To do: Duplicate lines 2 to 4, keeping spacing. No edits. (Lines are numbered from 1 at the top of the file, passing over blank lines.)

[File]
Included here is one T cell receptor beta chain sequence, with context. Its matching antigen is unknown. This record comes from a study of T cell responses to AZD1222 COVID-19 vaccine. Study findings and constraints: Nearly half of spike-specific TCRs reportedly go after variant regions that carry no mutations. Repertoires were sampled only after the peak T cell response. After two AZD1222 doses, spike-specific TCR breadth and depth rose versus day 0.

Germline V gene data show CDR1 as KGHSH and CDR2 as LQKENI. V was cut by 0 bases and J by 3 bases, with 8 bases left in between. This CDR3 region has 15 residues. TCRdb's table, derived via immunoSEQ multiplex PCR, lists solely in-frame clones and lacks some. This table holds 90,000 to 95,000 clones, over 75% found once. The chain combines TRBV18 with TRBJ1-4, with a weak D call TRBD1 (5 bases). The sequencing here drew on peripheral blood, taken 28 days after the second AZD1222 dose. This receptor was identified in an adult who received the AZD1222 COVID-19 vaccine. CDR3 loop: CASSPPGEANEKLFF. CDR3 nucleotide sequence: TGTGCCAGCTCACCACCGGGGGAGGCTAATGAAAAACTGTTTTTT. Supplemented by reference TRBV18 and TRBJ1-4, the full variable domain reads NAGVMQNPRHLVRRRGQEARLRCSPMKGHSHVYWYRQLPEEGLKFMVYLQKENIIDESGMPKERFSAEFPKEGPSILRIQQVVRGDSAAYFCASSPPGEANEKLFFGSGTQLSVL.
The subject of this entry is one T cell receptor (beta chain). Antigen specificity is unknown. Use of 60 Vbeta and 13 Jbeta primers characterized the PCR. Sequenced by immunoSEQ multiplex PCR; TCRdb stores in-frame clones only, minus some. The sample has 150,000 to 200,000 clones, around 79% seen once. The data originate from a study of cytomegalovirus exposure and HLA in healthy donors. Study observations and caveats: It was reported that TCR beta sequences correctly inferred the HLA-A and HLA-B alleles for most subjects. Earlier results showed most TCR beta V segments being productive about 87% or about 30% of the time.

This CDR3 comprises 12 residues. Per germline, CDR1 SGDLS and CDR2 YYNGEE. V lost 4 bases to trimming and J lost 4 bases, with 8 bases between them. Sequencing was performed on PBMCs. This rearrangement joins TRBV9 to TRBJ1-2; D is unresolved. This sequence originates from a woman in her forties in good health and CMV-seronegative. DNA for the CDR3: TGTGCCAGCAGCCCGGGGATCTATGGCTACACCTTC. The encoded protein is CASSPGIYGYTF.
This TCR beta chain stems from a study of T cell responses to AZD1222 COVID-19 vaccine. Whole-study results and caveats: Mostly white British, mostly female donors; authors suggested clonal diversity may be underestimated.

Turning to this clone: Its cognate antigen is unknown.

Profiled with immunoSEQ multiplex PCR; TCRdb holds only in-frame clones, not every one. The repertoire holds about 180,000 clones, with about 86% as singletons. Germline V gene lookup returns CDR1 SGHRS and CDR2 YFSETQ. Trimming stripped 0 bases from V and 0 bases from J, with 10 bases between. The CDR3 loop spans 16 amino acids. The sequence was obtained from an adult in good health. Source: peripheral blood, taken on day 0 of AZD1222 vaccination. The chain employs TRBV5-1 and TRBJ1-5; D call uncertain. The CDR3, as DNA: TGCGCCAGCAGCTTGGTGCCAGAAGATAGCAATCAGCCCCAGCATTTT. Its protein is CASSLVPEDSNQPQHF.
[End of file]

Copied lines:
Germline V gene data show CDR1 as KGHSH and CDR2 as LQKENI. V was cut by 0 bases and J by 3 bases, with 8 bases left in between. This CDR3 region has 15 residues. TCRdb's table, derived via immunoSEQ multiplex PCR, lists solely in-frame clones and lacks some. This table holds 90,000 to 95,000 clones, over 75% found once. The chain combines TRBV18 with TRBJ1-4, with a weak D call TRBD1 (5 bases). The sequencing here drew on peripheral blood, taken 28 days after the second AZD1222 dose. This receptor was identified in an adult who received the AZD1222 COVID-19 vaccine. CDR3 loop: CASSPPGEANEKLFF. CDR3 nucleotide sequence: TGTGCCAGCTCACCACCGGGGGAGGCTAATGAAAAACTGTTTTTT. Supplemented by reference TRBV18 and TRBJ1-4, the full variable domain reads NAGVMQNPRHLVRRRGQEARLRCSPMKGHSHVYWYRQLPEEGLKFMVYLQKENIIDESGMPKERFSAEFPKEGPSILRIQQVVRGDSAAYFCASSPPGEANEKLFFGSGTQLSVL.
The subject of this entry is one T cell receptor (beta chain). Antigen specificity is unknown. Use of 60 Vbeta and 13 Jbeta primers characterized the PCR. Sequenced by immunoSEQ multiplex PCR; TCRdb stores in-frame clones only, minus some. The sample has 150,000 to 200,000 clones, around 79% seen once. The data originate from a study of cytomegalovirus exposure and HLA in healthy donors. Study observations and caveats: It was reported that TCR beta sequences correctly inferred the HLA-A and HLA-B alleles for most subjects. Earlier results showed most TCR beta V segments being productive about 87% or about 30% of the time.

This CDR3 comprises 12 residues. Per germline, CDR1 SGDLS and CDR2 YYNGEE. V lost 4 bases to trimming and J lost 4 bases, with 8 bases between them. Sequencing was performed on PBMCs. This rearrangement joins TRBV9 to TRBJ1-2; D is unresolved. This sequence originates from a woman in her forties in good health and CMV-seronegative. DNA for the CDR3: TGTGCCAGCAGCCCGGGGATCTATGGCTACACCTTC. The encoded protein is CASSPGIYGYTF.